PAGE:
Muslim Aid, a British international aid and development agency has called for a Global Humanitarian Summit to reach a new compact on international humanitarian principles and values and make the current humanitarian system more inclusive, more open and more participatory.
The call was made by the CEO of Muslim Aid, at the Charity’s Annual Mosque Appreciation Event in London on Saturday, 9 March 2013 which was organised by the Charity to give feedback on Muslim Aid's relief work in the UK and overseas for emergency response and economic development.
The CEO of Muslim Aid said that the Organisation of Islamic Cooperation (OIC) and other faith-based humanitarian agencies such as Muslim Aid were providing emergency relief and development assistance to thousands of people in disaster and conflict countries. Yet the UN humanitarian coordination system, as well as the international IASC mechanism did not admit them to their councils as permanent members and participants.
The present international humanitarian structures are dominated by post-world war humanitarian institutions. The new humanitarian players, who are referred to dismissively as 'the new kids on the block' have the resources, capacity and commitment to contribute fully to the coordination and implementation of the global humanitarian system.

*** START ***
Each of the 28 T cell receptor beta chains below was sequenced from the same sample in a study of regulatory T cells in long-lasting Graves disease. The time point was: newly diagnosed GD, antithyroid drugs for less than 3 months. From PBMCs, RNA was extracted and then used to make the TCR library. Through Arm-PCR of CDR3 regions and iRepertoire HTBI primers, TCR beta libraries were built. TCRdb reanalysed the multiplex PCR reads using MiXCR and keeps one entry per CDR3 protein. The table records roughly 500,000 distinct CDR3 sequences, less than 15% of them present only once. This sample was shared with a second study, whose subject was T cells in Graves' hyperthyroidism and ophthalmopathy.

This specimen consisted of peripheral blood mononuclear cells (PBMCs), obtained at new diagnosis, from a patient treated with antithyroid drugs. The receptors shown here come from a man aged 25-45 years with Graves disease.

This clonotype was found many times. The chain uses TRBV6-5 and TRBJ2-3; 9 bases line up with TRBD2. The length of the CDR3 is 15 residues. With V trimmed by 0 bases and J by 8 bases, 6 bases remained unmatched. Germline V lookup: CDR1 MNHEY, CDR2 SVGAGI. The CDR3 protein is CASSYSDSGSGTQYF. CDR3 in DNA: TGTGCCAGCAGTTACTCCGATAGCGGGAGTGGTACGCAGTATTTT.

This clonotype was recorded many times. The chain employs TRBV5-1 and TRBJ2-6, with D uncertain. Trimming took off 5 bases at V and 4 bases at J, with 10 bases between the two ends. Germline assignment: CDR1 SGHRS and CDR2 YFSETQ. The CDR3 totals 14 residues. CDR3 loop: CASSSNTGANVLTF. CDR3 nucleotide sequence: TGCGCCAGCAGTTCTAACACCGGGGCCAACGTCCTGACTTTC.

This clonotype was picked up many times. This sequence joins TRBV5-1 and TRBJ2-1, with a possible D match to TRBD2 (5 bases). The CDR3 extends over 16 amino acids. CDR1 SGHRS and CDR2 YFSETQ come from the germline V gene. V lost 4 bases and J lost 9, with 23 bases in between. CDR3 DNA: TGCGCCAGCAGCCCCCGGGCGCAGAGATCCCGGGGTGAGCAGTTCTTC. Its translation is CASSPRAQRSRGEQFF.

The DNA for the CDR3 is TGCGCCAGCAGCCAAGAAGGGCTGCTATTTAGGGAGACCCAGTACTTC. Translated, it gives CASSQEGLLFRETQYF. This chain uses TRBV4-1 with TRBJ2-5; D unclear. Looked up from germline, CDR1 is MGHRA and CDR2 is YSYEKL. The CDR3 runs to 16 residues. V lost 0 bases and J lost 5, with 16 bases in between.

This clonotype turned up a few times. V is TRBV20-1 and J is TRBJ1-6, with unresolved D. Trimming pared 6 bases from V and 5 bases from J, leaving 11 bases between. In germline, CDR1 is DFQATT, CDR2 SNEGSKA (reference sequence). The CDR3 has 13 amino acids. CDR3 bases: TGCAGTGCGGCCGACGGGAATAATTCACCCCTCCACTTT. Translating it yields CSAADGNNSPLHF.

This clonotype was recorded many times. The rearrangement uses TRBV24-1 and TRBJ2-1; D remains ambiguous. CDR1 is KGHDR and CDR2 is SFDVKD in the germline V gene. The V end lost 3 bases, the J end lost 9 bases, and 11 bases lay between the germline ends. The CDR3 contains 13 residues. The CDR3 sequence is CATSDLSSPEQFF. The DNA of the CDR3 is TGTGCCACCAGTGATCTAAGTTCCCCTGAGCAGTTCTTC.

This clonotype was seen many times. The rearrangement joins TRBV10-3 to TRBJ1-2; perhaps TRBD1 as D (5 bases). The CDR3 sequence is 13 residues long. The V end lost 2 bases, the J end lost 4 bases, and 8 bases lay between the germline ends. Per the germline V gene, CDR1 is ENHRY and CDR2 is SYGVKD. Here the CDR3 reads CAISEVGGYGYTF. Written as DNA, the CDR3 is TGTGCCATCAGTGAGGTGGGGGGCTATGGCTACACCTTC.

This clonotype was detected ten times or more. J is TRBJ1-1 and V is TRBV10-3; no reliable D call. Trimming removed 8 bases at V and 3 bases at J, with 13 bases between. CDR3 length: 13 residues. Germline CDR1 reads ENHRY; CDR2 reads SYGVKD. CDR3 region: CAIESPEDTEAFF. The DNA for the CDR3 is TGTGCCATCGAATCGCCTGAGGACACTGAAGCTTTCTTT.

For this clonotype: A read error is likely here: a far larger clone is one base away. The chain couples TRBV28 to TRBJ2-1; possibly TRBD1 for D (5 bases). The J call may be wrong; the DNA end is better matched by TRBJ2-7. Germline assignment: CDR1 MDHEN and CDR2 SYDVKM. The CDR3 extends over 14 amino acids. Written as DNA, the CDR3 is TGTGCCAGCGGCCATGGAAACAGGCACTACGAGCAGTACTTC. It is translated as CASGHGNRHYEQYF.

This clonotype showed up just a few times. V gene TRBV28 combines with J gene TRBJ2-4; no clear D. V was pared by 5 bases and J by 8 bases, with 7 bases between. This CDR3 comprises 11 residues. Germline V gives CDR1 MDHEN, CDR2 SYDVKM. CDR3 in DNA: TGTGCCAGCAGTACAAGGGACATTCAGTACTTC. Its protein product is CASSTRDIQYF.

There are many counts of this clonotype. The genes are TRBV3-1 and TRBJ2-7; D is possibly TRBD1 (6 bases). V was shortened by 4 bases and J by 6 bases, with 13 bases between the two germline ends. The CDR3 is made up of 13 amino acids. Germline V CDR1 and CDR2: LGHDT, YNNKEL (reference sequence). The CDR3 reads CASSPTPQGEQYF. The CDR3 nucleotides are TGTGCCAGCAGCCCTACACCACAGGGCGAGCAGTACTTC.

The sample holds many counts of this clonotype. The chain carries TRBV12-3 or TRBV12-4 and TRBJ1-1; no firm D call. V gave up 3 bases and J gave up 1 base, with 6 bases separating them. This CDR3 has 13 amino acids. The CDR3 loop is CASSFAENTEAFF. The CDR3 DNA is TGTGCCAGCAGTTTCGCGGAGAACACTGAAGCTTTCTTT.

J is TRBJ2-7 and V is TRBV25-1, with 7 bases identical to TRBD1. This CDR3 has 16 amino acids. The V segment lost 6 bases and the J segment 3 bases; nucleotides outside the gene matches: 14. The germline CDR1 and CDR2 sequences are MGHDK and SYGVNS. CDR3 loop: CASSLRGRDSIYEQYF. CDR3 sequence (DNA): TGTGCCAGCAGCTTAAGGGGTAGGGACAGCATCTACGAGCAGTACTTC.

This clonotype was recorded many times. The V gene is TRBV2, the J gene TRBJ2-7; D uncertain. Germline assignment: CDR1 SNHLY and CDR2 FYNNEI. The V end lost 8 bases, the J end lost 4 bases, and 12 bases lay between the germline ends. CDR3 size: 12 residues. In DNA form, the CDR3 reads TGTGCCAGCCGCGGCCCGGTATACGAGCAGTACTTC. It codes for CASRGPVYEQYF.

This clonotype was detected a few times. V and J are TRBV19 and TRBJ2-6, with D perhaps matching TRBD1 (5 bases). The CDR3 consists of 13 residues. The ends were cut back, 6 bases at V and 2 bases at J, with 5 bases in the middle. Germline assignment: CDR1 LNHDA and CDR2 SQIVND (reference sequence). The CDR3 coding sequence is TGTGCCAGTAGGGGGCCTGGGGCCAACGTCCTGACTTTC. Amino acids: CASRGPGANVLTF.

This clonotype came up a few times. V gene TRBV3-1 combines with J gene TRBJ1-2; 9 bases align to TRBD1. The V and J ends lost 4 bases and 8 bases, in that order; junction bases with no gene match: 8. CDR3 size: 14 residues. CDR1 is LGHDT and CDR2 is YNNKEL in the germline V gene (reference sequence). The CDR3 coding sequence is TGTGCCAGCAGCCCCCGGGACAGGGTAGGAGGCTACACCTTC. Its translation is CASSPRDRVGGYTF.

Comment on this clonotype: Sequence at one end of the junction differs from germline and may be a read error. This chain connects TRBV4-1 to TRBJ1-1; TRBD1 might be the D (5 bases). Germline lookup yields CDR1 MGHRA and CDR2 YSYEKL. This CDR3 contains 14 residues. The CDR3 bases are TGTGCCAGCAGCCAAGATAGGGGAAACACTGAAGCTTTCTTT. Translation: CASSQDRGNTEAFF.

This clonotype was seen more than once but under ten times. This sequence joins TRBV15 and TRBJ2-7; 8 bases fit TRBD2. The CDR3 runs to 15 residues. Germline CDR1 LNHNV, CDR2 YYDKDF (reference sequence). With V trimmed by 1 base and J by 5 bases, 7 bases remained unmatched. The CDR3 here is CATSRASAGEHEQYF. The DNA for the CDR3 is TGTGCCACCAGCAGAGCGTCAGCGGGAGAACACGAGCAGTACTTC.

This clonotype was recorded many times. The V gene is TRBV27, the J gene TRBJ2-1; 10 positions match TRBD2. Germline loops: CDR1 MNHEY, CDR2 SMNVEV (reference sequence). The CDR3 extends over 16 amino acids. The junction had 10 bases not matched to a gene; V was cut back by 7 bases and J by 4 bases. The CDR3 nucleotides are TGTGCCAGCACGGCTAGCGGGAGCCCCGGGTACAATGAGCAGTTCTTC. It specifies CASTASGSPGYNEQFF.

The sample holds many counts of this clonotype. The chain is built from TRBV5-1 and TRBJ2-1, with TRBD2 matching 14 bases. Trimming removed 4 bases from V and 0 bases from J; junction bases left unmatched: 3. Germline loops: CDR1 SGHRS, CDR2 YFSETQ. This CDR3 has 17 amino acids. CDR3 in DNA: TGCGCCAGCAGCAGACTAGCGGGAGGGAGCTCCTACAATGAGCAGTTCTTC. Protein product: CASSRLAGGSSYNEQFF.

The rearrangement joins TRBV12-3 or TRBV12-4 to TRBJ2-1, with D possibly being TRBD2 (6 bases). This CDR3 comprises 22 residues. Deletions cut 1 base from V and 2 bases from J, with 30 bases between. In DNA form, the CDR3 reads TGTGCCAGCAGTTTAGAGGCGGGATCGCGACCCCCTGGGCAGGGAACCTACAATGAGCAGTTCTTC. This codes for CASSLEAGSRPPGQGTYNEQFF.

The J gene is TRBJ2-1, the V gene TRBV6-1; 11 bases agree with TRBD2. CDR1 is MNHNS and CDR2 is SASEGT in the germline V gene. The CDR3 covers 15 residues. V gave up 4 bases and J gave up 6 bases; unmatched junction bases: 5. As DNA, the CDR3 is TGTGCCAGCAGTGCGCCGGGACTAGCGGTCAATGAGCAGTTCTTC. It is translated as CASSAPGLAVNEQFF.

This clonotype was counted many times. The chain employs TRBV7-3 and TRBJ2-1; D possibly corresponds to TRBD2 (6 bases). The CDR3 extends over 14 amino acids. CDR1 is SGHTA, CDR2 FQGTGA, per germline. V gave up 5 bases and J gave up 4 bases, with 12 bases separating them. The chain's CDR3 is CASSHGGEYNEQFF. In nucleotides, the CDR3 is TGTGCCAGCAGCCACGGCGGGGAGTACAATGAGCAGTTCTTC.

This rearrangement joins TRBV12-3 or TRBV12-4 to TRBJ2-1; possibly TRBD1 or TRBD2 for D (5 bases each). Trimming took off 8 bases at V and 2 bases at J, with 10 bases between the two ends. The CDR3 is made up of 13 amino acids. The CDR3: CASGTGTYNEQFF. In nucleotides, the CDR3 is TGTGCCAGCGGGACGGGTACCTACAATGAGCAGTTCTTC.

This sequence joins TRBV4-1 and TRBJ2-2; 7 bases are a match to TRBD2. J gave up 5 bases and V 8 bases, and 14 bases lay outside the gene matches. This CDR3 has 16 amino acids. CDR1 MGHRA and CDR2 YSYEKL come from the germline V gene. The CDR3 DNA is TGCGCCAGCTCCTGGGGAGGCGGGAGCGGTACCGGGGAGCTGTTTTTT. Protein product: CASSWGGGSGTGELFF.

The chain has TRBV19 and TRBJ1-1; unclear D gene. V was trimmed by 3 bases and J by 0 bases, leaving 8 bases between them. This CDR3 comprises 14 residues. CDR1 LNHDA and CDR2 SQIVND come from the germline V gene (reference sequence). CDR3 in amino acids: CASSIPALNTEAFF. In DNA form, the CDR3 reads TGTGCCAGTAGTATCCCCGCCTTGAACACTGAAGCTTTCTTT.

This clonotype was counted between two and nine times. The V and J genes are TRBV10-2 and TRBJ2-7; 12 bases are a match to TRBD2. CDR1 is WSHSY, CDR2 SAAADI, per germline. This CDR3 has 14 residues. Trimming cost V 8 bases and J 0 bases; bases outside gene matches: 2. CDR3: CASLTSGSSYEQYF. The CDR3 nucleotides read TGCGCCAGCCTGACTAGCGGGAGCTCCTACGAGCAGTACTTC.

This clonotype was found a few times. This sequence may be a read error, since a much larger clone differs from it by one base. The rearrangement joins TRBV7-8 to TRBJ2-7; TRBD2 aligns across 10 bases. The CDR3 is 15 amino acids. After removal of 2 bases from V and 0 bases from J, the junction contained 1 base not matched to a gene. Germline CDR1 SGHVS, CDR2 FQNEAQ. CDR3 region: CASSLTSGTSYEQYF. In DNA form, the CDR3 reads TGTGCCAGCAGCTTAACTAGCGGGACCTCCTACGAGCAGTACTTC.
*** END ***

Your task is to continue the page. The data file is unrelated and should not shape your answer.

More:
A Global Humanitarian Summit, convened by the UN Secretary-General during his current term of office, would result in the adoption of a new global compact on the core values and principles of humanitarianism, especially impartiality, neutrality and independence and signing of fresh Protocols on access and security for humanitarian actors.
By formally admitting 'the new kids on the block' in the humanitarian system and recognising their invaluable contribution to alleviating world poverty, it will become more transparent, more democratic and more inclusive.
At the event, Muslim Aid gave a presentation on their relief and development projects in Pakistan, Bangladesh, Sri Lanka, Syria, Burma, Iraq, Lebanon, Somalia and Sudan.
Muslim Aid is the only Muslim international NGO that has the permission to work in Burma and is delivering relief projects in Rakhine State.
Notes to editors
- Muslim Aid is a relief and development agency set up in the United Kingdom in 1985 to provide humanitarian assistance to disaster affected countries and to help poor and vulnerable communities overcome poverty. Over the last 27 years, Muslim Aid has delivered services in over 70 countries worldwide. Muslim Aid works with all communities irrespective of faith, ethnic origin or political system. Muslim Aid programmes include emergency relief, capacity building through water, sanitation and health programmes, education and skills training, microfinance and income generation and orphan care. As well as giving practical assistance, Muslim Aid tackles poverty by developing sustainable solutions, advocating for a more just and sustainable future.